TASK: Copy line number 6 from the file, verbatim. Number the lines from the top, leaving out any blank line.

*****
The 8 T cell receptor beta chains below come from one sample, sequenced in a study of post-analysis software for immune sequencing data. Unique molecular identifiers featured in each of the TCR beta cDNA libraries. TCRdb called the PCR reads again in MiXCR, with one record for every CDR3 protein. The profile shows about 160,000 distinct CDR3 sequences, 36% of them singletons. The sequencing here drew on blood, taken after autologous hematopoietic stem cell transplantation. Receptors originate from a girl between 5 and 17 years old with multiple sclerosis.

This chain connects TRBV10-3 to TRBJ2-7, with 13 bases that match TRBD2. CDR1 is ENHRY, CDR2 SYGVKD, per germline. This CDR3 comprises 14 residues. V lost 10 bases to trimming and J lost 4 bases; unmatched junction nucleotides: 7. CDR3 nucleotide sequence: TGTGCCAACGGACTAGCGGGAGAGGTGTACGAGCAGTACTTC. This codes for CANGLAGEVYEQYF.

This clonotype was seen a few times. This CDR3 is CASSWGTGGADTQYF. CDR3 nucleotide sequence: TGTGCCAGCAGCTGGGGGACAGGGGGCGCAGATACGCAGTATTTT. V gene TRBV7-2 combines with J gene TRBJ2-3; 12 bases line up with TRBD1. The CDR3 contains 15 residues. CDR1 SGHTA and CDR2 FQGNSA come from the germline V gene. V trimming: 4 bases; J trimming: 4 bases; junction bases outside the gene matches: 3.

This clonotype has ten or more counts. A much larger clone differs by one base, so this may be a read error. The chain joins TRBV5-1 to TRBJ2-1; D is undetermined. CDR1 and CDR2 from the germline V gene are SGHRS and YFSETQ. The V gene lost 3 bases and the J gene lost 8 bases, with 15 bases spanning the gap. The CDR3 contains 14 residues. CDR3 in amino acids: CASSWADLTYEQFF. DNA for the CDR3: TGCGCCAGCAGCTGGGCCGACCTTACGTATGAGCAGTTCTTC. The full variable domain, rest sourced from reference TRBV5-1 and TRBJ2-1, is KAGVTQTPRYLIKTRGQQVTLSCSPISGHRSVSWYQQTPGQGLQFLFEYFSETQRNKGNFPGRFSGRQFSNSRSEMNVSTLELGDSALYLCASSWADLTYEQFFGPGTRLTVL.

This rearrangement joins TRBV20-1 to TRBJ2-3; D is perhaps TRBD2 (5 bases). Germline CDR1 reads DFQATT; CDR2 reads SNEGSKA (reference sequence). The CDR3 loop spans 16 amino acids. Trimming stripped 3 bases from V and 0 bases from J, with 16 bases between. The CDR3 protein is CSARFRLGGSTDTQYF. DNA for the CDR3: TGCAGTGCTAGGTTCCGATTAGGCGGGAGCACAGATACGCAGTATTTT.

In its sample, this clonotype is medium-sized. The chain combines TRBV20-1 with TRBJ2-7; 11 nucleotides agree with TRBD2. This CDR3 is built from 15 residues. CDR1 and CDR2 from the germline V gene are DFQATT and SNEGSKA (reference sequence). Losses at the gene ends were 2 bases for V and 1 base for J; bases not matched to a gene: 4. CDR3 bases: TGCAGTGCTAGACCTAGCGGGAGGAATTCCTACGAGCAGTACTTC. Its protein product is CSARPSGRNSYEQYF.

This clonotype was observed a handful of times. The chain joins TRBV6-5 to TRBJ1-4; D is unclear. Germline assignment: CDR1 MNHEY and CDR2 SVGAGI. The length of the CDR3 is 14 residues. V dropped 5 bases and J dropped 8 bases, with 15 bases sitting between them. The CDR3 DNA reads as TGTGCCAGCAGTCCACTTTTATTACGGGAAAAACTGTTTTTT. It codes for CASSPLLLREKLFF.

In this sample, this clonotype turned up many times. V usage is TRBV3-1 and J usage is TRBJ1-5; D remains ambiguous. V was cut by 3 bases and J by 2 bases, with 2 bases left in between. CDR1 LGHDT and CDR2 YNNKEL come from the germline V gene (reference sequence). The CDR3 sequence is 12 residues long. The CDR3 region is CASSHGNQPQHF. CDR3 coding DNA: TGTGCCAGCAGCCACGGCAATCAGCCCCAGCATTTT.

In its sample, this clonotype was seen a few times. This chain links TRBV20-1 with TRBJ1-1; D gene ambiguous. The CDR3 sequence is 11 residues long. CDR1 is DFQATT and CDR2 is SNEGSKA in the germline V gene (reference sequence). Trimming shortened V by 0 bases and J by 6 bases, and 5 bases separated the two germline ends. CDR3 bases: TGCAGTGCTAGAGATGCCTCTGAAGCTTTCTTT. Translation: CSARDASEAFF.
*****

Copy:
In its sample, this clonotype is medium-sized. The chain combines TRBV20-1 with TRBJ2-7; 11 nucleotides agree with TRBD2. This CDR3 is built from 15 residues. CDR1 and CDR2 from the germline V gene are DFQATT and SNEGSKA (reference sequence). Losses at the gene ends were 2 bases for V and 1 base for J; bases not matched to a gene: 4. CDR3 bases: TGCAGTGCTAGACCTAGCGGGAGGAATTCCTACGAGCAGTACTTC. Its protein product is CSARPSGRNSYEQYF.